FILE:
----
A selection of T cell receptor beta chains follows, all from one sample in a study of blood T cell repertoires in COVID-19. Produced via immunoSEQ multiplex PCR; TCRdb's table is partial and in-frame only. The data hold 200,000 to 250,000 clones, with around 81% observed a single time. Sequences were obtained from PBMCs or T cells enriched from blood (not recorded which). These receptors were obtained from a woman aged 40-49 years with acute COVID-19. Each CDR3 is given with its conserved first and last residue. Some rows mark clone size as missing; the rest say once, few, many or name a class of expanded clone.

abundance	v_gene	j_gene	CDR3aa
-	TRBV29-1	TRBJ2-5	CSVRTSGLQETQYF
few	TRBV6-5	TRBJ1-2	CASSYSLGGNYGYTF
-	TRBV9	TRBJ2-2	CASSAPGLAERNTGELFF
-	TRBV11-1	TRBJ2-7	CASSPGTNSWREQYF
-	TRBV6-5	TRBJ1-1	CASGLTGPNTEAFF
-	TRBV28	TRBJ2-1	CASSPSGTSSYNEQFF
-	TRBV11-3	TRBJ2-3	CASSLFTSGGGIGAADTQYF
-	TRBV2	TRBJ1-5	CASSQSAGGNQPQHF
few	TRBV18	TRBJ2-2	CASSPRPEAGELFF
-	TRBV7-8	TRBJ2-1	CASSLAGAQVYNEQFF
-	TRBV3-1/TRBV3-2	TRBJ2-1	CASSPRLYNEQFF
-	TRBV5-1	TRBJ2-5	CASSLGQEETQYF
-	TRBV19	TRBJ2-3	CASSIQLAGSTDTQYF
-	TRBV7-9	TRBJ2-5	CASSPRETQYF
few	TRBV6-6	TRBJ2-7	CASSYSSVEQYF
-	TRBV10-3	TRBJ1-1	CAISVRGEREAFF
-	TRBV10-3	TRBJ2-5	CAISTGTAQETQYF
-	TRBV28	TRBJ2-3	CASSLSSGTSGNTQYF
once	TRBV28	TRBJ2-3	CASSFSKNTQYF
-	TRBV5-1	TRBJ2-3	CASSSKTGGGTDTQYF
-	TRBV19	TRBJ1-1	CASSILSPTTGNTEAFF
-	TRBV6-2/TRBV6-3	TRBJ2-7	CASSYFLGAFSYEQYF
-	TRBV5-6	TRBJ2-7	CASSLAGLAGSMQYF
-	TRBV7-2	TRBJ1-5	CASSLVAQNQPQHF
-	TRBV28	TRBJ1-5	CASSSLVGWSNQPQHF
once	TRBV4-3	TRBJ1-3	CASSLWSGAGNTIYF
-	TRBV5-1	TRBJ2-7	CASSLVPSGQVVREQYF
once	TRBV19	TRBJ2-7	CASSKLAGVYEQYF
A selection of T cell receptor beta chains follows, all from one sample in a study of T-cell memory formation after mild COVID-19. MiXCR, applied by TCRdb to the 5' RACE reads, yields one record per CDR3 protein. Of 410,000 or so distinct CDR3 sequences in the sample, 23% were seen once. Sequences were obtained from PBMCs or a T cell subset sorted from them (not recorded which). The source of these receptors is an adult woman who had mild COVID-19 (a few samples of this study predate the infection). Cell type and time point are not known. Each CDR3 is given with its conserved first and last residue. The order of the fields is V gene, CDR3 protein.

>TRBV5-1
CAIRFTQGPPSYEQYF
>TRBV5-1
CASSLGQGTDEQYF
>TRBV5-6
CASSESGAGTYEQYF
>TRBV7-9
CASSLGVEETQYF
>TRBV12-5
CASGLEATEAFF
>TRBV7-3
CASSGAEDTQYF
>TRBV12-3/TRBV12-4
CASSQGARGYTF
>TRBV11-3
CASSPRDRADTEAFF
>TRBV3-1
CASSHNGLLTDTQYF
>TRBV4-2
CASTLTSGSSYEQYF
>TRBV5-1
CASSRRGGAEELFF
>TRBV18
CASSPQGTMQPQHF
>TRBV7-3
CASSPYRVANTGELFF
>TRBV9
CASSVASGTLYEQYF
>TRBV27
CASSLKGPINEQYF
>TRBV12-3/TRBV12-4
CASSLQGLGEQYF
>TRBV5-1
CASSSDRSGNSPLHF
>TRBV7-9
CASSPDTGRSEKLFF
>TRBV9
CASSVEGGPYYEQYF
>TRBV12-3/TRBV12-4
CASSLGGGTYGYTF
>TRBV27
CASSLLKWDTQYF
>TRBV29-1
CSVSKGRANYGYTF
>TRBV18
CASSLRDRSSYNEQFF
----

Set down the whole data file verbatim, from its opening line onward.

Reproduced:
A selection of T cell receptor beta chains follows, all from one sample in a study of blood T cell repertoires in COVID-19. Produced via immunoSEQ multiplex PCR; TCRdb's table is partial and in-frame only. The data hold 200,000 to 250,000 clones, with around 81% observed a single time. Sequences were obtained from PBMCs or T cells enriched from blood (not recorded which). These receptors were obtained from a woman aged 40-49 years with acute COVID-19. Each CDR3 is given with its conserved first and last residue. Some rows mark clone size as missing; the rest say once, few, many or name a class of expanded clone.

abundance	v_gene	j_gene	CDR3aa
-	TRBV29-1	TRBJ2-5	CSVRTSGLQETQYF
few	TRBV6-5	TRBJ1-2	CASSYSLGGNYGYTF
-	TRBV9	TRBJ2-2	CASSAPGLAERNTGELFF
-	TRBV11-1	TRBJ2-7	CASSPGTNSWREQYF
-	TRBV6-5	TRBJ1-1	CASGLTGPNTEAFF
-	TRBV28	TRBJ2-1	CASSPSGTSSYNEQFF
-	TRBV11-3	TRBJ2-3	CASSLFTSGGGIGAADTQYF
-	TRBV2	TRBJ1-5	CASSQSAGGNQPQHF
few	TRBV18	TRBJ2-2	CASSPRPEAGELFF
-	TRBV7-8	TRBJ2-1	CASSLAGAQVYNEQFF
-	TRBV3-1/TRBV3-2	TRBJ2-1	CASSPRLYNEQFF
-	TRBV5-1	TRBJ2-5	CASSLGQEETQYF
-	TRBV19	TRBJ2-3	CASSIQLAGSTDTQYF
-	TRBV7-9	TRBJ2-5	CASSPRETQYF
few	TRBV6-6	TRBJ2-7	CASSYSSVEQYF
-	TRBV10-3	TRBJ1-1	CAISVRGEREAFF
-	TRBV10-3	TRBJ2-5	CAISTGTAQETQYF
-	TRBV28	TRBJ2-3	CASSLSSGTSGNTQYF
once	TRBV28	TRBJ2-3	CASSFSKNTQYF
-	TRBV5-1	TRBJ2-3	CASSSKTGGGTDTQYF
-	TRBV19	TRBJ1-1	CASSILSPTTGNTEAFF
-	TRBV6-2/TRBV6-3	TRBJ2-7	CASSYFLGAFSYEQYF
-	TRBV5-6	TRBJ2-7	CASSLAGLAGSMQYF
-	TRBV7-2	TRBJ1-5	CASSLVAQNQPQHF
-	TRBV28	TRBJ1-5	CASSSLVGWSNQPQHF
once	TRBV4-3	TRBJ1-3	CASSLWSGAGNTIYF
-	TRBV5-1	TRBJ2-7	CASSLVPSGQVVREQYF
once	TRBV19	TRBJ2-7	CASSKLAGVYEQYF
A selection of T cell receptor beta chains follows, all from one sample in a study of T-cell memory formation after mild COVID-19. MiXCR, applied by TCRdb to the 5' RACE reads, yields one record per CDR3 protein. Of 410,000 or so distinct CDR3 sequences in the sample, 23% were seen once. Sequences were obtained from PBMCs or a T cell subset sorted from them (not recorded which). The source of these receptors is an adult woman who had mild COVID-19 (a few samples of this study predate the infection). Cell type and time point are not known. Each CDR3 is given with its conserved first and last residue. The order of the fields is V gene, CDR3 protein.

>TRBV5-1
CAIRFTQGPPSYEQYF
>TRBV5-1
CASSLGQGTDEQYF
>TRBV5-6
CASSESGAGTYEQYF
>TRBV7-9
CASSLGVEETQYF
>TRBV12-5
CASGLEATEAFF
>TRBV7-3
CASSGAEDTQYF
>TRBV12-3/TRBV12-4
CASSQGARGYTF
>TRBV11-3
CASSPRDRADTEAFF
>TRBV3-1
CASSHNGLLTDTQYF
>TRBV4-2
CASTLTSGSSYEQYF
>TRBV5-1
CASSRRGGAEELFF
>TRBV18
CASSPQGTMQPQHF
>TRBV7-3
CASSPYRVANTGELFF
>TRBV9
CASSVASGTLYEQYF
>TRBV27
CASSLKGPINEQYF
>TRBV12-3/TRBV12-4
CASSLQGLGEQYF
>TRBV5-1
CASSSDRSGNSPLHF
>TRBV7-9
CASSPDTGRSEKLFF
>TRBV9
CASSVEGGPYYEQYF
>TRBV12-3/TRBV12-4
CASSLGGGTYGYTF
>TRBV27
CASSLLKWDTQYF
>TRBV29-1
CSVSKGRANYGYTF
>TRBV18
CASSLRDRSSYNEQFF